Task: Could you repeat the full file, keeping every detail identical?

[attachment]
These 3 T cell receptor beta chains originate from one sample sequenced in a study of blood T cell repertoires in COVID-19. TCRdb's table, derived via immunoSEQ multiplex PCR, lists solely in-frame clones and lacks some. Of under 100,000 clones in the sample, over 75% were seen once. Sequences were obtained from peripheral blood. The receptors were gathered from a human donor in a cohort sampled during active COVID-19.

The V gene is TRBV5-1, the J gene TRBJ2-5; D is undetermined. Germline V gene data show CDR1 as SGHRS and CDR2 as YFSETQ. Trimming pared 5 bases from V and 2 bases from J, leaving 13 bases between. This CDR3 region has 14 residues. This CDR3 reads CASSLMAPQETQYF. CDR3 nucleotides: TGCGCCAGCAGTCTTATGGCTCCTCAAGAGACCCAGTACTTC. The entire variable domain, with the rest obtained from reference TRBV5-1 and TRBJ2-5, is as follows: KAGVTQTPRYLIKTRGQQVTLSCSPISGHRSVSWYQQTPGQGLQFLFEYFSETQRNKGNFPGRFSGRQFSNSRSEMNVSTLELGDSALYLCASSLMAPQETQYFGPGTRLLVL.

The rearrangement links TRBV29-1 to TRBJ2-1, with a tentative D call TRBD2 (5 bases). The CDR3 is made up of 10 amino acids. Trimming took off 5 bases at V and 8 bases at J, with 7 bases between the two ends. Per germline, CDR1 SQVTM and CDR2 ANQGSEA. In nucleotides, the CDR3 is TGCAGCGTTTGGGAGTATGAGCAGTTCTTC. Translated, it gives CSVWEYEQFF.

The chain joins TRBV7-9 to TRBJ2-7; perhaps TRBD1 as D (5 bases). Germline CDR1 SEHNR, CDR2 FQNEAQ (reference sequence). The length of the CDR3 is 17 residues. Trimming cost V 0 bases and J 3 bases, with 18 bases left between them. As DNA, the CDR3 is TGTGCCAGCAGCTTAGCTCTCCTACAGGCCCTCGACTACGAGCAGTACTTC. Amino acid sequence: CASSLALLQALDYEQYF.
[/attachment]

These 3 T cell receptor beta chains originate from one sample sequenced in a study of blood T cell repertoires in COVID-19. TCRdb's table, derived via immunoSEQ multiplex PCR, lists solely in-frame clones and lacks some. Of under 100,000 clones in the sample, over 75% were seen once. Sequences were obtained from peripheral blood. The receptors were gathered from a human donor in a cohort sampled during active COVID-19.

The V gene is TRBV5-1, the J gene TRBJ2-5; D is undetermined. Germline V gene data show CDR1 as SGHRS and CDR2 as YFSETQ. Trimming pared 5 bases from V and 2 bases from J, leaving 13 bases between. This CDR3 region has 14 residues. This CDR3 reads CASSLMAPQETQYF. CDR3 nucleotides: TGCGCCAGCAGTCTTATGGCTCCTCAAGAGACCCAGTACTTC. The entire variable domain, with the rest obtained from reference TRBV5-1 and TRBJ2-5, is as follows: KAGVTQTPRYLIKTRGQQVTLSCSPISGHRSVSWYQQTPGQGLQFLFEYFSETQRNKGNFPGRFSGRQFSNSRSEMNVSTLELGDSALYLCASSLMAPQETQYFGPGTRLLVL.

The rearrangement links TRBV29-1 to TRBJ2-1, with a tentative D call TRBD2 (5 bases). The CDR3 is made up of 10 amino acids. Trimming took off 5 bases at V and 8 bases at J, with 7 bases between the two ends. Per germline, CDR1 SQVTM and CDR2 ANQGSEA. In nucleotides, the CDR3 is TGCAGCGTTTGGGAGTATGAGCAGTTCTTC. Translated, it gives CSVWEYEQFF.

The chain joins TRBV7-9 to TRBJ2-7; perhaps TRBD1 as D (5 bases). Germline CDR1 SEHNR, CDR2 FQNEAQ (reference sequence). The length of the CDR3 is 17 residues. Trimming cost V 0 bases and J 3 bases, with 18 bases left between them. As DNA, the CDR3 is TGTGCCAGCAGCTTAGCTCTCCTACAGGCCCTCGACTACGAGCAGTACTTC. Amino acid sequence: CASSLALLQALDYEQYF.